China Drops to Second Place as U.S. Ag Customer
After years in the fast lane of global economic growth, China is slowing abruptly. The chain reaction will impact American farmers, especially soybean growers. China is tapping the brakes on ag imports – firmly enough to drop out of first place as the top market for U.S. exports.
“The Chinese economy is experiencing a significant economic slowdown,” says the USDA. In December, it forecast economic growth in China at 6.1% this year, lowest since 1990, with growth slowing for the rest of this decade. The International Monetary Fund, in a semi-annual report released in October, expects the annual growth rate to stabilize at slightly above 6%. By contrast, China’s economy grew at an average 10.5% annually from 2001 to 2010.
Exports of U.S. sorghum and DDGs are projected to fall sharply as the result of steps by Beijing, such as lowering the domestic support price, to encourage consumption of homegrown corn, rapidly piling up in storage due to bumper crops and large imports of feed grains. The corn surplus could climb to a half-year supply by this fall.
U.S. soybean exports are expected to decline, shouldered aside by more attractively priced beans from Brazil in the scramble for the Chinese market. China buys nearly two thirds of the soybeans on the world market. Over the past three years, soybeans accounted for 55% of U.S. farm exports to China. DDGs were the second-largest item in 2015 at $1.4 billion, followed by cotton at $1 billion. Saddled with a two-year surplus of cotton, China has slashed imports and local production.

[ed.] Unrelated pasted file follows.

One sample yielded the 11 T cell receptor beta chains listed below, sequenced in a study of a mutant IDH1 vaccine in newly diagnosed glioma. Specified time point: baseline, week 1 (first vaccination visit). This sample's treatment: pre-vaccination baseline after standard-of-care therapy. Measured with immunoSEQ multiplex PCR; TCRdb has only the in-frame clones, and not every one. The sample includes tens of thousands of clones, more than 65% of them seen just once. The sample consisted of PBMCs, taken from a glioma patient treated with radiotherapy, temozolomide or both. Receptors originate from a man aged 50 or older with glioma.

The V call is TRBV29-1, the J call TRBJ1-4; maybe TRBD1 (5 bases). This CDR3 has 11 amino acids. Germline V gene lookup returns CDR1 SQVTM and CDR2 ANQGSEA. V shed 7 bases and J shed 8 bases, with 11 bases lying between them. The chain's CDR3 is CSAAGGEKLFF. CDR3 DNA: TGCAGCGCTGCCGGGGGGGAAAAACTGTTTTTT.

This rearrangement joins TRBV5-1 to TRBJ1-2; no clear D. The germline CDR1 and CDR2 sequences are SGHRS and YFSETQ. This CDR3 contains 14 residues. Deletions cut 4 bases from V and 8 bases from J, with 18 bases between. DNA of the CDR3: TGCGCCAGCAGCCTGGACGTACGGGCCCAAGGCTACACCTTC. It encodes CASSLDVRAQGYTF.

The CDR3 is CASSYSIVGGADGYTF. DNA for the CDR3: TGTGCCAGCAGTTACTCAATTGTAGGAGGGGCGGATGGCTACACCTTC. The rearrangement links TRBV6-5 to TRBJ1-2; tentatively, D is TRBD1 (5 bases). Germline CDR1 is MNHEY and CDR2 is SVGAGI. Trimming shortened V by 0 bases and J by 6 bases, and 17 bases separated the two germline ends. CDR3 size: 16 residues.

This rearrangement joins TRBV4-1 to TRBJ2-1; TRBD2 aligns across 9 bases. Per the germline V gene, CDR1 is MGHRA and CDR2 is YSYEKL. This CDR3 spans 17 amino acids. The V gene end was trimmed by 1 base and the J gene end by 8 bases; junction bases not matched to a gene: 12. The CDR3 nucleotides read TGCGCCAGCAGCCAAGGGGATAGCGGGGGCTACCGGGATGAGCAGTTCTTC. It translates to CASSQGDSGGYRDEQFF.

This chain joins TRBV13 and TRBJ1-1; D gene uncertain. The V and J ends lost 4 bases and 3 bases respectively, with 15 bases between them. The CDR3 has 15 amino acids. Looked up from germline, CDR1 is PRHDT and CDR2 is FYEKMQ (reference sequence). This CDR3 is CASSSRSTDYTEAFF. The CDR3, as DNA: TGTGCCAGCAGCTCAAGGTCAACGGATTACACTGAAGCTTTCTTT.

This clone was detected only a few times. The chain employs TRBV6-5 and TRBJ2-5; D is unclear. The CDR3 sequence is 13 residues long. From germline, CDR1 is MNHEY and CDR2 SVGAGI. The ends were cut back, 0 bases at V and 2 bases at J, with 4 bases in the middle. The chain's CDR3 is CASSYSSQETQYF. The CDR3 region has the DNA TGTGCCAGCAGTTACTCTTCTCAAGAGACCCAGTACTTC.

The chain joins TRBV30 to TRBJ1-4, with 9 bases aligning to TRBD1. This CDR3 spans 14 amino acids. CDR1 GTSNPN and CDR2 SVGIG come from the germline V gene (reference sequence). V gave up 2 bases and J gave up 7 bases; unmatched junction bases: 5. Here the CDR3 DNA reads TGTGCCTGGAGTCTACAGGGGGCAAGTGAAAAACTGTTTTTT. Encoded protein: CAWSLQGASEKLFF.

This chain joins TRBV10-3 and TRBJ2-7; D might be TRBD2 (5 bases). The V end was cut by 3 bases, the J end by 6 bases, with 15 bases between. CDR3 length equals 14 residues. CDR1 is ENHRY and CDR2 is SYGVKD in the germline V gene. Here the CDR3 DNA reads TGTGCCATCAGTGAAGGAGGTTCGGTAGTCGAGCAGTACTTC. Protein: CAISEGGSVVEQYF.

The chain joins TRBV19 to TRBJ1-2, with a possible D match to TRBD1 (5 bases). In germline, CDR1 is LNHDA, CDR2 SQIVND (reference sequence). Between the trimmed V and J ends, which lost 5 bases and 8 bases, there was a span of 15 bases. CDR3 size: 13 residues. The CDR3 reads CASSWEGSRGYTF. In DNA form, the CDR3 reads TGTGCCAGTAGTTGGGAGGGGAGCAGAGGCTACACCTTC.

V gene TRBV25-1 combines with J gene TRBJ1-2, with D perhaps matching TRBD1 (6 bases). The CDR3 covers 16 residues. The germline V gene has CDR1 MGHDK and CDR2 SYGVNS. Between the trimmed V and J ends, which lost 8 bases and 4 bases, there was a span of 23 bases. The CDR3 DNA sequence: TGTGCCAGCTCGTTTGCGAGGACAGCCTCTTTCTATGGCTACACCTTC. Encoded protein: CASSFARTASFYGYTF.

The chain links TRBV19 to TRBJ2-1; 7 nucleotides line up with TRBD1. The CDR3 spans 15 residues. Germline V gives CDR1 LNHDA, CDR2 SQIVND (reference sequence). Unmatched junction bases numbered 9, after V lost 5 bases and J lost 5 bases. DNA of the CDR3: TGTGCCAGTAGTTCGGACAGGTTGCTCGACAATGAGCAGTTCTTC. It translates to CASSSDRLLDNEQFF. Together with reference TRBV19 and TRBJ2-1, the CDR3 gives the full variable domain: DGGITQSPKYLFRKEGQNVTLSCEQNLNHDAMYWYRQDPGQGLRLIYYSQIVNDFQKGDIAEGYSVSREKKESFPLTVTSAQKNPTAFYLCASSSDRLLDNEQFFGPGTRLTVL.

“China is very hard to forecast now,” says economist Fred Gale, a USDA expert on China. “Overall, demand has been slow for nearly three years. Yet, demand for imports has been robust, because international prices have sunk below most Chinese commodity prices.”
Pork exports, worth $400 million in 2015, might pick up after three years of declining sales. That’s because of comparatively high prices in China for locally produced hogs and because more U.S. packing plants are approved for shipment to China.
Overall, USDA forecasts ag exports of $18.2 billion this year to China, down one fifth from $22.5 billion in 2015. Canada will claim the top spot for the first time since 2010 with imports estimated for $21.3 billon, roughly the same as the past three years. At a forecast $18 billion, Mexico would be just a tick behind China for third place.
China harvested a record corn crop last fall, up 4% from 2014, and it has limited leeway in dealing with its surplus. It cannot let prices fall too far or risk shortfalls in the future. Furthermore, the government wants to narrow the gap between urban and rural incomes. Food security is a key concern. USDA economist Gale notes in a blog that Chinese officials often cite President Xi Jinping’s statement: “China’s food bowl must remain firmly in its own hands.”